Ready New Air Bag Rules
Testing Seeks to End Deaths From Inflating Devices
March 1, 2000
WASHINGTON (AP) -- The government
will require air bags to protect a "family" of dummies in a new series of federal
tests designed to prevent nearly all deaths from the inflating bags, according
to final regulations expected in March.
The new testing is broad
in scope, covering how air bags inflate during serious automobile crashes as
well as checking how they inflate in stationary tests when child dummies are
positioned close to the instrument panel where the air bag comes out.
Congress directed the Department
of Transportation to make the regulations final by today. That deadline is slipping,
government officials say, but most of the plan is already known.
The auto industry agrees
with most of the plan, but the regulations have been delayed because of heavy
lobbying by the industry and many other groups to remove one controversial crash
Blamed for 150 deaths
Air bags have been blamed
for at least 150 deaths -- mainly young, unbelted children and some shorter
women -- in low-speed crashes that the victims otherwise should have survived,
according to government data.
officials say they crafted the tests to certify air bag systems in future cars
that avoid up to 95 percent of bag-caused deaths while maintaining their benefits
in saving lives in high-speed crashes.
To give the auto industry
sufficient lead time, the new regulations would be phased in for cars built
between 2003 and 2006.
The new tests require adding
a female dummy to the male dummy being used, along with child dummies representing
an infant, a 3-year-old and a 6-year-old.
Some of the tests are intended
to ensure the bags either do not inflate when children are present or inflate
with much less energy so children are not harmed. In these stationary tests,
the air bag is fired after children are placed in various positions on the seat
or close to the instrument panel. In some of the tests, children are properly
restrained in child seats.
A much lower level of inflation
is achieved with so-called dual-stage air bags that have started coming onto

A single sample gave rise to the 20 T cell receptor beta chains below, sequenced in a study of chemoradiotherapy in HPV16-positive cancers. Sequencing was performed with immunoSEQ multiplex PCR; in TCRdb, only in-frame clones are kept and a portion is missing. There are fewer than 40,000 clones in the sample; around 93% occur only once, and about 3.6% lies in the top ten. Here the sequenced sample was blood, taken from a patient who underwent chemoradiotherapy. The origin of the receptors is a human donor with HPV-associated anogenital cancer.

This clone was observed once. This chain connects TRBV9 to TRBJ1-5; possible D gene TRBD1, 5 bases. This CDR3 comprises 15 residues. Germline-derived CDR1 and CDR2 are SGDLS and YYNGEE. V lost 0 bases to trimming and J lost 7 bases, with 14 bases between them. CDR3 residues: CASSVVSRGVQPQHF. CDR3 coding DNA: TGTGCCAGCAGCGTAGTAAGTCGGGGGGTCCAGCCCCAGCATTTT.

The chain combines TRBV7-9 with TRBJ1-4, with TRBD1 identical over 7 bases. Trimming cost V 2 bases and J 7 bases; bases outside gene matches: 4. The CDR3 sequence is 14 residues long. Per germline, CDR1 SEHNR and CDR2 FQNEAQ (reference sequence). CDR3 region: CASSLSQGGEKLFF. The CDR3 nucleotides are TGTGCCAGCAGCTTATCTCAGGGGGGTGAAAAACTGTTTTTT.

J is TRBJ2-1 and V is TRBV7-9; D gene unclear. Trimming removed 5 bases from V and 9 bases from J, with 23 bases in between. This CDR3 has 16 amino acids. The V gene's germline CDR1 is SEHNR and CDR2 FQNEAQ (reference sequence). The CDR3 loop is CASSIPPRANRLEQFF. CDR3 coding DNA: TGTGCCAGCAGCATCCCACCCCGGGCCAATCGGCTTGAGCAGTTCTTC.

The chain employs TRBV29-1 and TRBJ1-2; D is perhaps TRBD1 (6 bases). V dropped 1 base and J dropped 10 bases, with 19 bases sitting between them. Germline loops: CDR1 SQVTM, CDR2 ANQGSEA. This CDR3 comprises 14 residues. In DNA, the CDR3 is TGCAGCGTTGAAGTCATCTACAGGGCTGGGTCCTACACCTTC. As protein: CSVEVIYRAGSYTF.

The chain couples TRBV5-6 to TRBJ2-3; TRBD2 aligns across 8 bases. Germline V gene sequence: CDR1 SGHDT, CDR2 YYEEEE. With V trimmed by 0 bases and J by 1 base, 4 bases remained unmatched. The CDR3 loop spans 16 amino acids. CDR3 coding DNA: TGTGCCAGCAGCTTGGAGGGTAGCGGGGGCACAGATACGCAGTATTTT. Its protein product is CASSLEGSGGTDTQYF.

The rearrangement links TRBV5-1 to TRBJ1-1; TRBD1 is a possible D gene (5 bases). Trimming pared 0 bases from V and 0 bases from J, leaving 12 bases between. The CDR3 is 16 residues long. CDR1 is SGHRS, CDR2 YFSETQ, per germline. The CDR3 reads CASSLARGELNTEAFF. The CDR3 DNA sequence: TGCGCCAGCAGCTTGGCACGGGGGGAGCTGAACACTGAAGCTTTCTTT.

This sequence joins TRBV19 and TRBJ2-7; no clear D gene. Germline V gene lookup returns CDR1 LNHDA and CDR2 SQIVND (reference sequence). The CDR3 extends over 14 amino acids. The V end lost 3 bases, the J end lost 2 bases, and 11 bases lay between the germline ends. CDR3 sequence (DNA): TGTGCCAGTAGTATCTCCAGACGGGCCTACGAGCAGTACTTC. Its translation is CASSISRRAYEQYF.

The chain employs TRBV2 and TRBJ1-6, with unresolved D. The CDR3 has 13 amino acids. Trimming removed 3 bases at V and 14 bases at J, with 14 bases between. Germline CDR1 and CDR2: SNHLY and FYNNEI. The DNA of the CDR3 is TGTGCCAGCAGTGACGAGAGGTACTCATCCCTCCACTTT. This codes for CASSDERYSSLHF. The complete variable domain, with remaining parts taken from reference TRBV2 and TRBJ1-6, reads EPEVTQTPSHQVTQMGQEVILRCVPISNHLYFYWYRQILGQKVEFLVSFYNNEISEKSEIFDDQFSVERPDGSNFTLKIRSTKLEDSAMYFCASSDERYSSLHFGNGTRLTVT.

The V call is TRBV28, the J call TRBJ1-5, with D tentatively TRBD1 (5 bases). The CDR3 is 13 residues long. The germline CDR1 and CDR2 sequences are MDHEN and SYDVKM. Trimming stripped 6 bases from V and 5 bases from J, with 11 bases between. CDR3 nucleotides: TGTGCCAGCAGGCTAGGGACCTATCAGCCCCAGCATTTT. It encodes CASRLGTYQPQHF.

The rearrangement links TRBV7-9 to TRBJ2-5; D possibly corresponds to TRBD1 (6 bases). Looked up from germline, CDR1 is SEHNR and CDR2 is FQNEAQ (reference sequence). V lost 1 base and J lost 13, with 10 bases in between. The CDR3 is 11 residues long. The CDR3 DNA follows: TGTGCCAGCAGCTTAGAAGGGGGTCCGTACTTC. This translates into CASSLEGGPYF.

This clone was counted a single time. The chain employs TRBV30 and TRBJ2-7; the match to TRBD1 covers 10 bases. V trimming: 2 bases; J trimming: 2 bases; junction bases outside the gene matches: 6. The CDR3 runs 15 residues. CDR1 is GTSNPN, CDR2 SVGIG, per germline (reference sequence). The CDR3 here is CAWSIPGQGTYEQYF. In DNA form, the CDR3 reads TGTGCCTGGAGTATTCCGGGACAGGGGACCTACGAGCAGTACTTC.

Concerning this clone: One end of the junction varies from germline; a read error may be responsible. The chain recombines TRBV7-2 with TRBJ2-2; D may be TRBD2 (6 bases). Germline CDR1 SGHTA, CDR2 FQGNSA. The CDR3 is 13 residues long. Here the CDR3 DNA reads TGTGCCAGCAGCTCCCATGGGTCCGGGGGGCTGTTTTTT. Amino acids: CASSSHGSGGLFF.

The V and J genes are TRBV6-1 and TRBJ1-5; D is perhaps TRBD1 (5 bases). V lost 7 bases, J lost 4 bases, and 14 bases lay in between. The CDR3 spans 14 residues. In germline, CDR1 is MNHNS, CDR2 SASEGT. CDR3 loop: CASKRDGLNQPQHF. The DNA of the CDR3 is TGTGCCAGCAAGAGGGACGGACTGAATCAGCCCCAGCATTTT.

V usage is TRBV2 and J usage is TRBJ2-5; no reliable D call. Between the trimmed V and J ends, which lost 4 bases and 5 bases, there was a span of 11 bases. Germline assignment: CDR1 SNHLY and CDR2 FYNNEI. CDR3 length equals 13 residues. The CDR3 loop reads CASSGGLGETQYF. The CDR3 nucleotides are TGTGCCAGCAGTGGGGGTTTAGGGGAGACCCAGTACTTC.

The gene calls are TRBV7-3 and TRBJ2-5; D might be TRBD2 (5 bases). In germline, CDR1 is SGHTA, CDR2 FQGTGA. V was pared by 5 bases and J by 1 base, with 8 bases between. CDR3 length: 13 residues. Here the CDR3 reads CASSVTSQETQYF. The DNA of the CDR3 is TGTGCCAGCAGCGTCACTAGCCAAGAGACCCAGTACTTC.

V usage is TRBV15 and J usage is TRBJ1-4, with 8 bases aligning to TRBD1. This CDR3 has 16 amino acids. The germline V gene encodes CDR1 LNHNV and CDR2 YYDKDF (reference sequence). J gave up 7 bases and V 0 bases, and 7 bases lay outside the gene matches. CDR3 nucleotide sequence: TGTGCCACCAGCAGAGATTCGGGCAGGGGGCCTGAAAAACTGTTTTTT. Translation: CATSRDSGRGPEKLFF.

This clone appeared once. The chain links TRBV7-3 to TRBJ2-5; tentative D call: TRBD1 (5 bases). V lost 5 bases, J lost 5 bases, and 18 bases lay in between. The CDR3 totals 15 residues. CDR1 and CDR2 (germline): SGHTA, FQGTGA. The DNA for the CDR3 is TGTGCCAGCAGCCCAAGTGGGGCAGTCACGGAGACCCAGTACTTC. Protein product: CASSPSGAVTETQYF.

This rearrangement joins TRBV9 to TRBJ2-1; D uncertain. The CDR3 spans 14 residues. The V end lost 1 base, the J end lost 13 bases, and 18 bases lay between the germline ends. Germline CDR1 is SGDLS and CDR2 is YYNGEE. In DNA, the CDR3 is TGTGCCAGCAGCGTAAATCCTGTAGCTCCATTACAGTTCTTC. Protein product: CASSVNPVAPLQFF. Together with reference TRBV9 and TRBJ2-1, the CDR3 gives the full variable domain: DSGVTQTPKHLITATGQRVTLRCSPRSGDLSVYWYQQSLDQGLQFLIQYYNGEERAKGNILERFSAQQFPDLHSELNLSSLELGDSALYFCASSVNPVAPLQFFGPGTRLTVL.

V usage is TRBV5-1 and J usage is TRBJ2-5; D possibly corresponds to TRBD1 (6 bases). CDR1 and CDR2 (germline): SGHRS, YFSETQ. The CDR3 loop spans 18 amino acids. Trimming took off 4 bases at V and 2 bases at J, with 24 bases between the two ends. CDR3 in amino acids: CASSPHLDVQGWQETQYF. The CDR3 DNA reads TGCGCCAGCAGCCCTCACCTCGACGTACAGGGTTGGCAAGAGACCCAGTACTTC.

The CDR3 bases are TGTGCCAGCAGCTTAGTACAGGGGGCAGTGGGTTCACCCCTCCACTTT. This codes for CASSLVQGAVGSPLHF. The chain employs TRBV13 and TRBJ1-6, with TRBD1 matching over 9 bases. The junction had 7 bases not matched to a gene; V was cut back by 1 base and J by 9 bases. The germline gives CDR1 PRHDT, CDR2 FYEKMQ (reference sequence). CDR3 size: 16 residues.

the market. Weight sensors in the seat and other technologies that detect children
would suppress air bags.
Previous government crash
testing for air-bag certification required only a dummy representing an average
adult male, prompting criticism that air bags were best tailored to adult men
and were sometimes inflating too forcefully for children or small-statured women.
The new plan also requires
crashing the front of vehicles into a solid wall to ensure the air bags will
inflate with enough force to cushion a dummy representing an adult male and
a dummy representing a slender female.
Equipment detects force
Another test crashes only
about half the front of a vehicle into a softer barrier to make sure air bag
sensors detect a more moderate crash and do not fire air bags too late to protect
belted female drivers.
The most heavily publicized
and controversial part of the air bag regulations would require the auto industry
to return to a severe crash test that ensures air bags inflate forcefully enough
to cushion an unbelted adult male as a car crashes into a solid wall at 30 mph.
The National Highway Traffic
Safety Administration made that test optional in 1997, and automakers quickly
installed less forceful air bags in cars. Government data shows that air-bag
deaths have declined sharply for models since that year.